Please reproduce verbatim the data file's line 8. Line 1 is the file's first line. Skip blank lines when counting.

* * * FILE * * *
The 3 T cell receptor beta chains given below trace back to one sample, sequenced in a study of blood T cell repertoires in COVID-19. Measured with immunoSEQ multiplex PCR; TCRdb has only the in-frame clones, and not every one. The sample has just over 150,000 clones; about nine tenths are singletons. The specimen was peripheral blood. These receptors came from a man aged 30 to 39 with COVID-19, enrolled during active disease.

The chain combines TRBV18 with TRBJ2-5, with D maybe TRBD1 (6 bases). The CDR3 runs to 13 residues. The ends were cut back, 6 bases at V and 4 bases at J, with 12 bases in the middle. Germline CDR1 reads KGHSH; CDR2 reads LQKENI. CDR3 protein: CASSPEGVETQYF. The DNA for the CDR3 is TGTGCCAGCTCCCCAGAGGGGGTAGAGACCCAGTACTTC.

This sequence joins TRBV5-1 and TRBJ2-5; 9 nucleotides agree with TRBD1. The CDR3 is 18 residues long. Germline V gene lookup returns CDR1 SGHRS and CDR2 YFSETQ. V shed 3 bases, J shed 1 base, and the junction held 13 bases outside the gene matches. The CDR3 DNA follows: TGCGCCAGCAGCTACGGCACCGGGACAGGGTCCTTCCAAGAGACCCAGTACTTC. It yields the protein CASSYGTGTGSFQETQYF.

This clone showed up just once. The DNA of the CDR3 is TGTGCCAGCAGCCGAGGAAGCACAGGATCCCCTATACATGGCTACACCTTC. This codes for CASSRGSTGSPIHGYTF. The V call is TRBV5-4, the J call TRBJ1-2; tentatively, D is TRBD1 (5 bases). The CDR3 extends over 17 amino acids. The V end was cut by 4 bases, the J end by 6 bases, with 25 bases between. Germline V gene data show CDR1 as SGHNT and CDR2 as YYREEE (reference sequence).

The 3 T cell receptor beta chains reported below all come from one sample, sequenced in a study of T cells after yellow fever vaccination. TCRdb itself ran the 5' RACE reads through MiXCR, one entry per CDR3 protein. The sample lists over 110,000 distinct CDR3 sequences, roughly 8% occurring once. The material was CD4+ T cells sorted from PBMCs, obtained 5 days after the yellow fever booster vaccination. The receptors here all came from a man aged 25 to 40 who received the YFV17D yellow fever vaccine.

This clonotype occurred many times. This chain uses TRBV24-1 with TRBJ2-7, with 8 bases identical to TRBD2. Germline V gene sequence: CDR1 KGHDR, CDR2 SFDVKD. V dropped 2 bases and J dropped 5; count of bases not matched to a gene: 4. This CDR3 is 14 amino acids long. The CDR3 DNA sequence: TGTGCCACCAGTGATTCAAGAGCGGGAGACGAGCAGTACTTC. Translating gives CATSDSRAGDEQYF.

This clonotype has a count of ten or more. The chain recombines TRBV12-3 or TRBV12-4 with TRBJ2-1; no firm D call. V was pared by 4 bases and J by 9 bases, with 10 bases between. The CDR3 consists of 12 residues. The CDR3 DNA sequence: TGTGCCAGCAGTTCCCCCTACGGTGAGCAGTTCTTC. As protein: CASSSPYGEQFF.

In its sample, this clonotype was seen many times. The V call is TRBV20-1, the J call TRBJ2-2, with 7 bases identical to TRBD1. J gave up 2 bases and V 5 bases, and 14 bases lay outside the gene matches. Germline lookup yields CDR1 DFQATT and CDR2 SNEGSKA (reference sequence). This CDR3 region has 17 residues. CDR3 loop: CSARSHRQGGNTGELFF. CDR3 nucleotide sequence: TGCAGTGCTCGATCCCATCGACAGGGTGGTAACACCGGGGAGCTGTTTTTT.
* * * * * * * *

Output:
In its sample, this clonotype was seen many times. The V call is TRBV20-1, the J call TRBJ2-2, with 7 bases identical to TRBD1. J gave up 2 bases and V 5 bases, and 14 bases lay outside the gene matches. Germline lookup yields CDR1 DFQATT and CDR2 SNEGSKA (reference sequence). This CDR3 region has 17 residues. CDR3 loop: CSARSHRQGGNTGELFF. CDR3 nucleotide sequence: TGCAGTGCTCGATCCCATCGACAGGGTGGTAACACCGGGGAGCTGTTTTTT.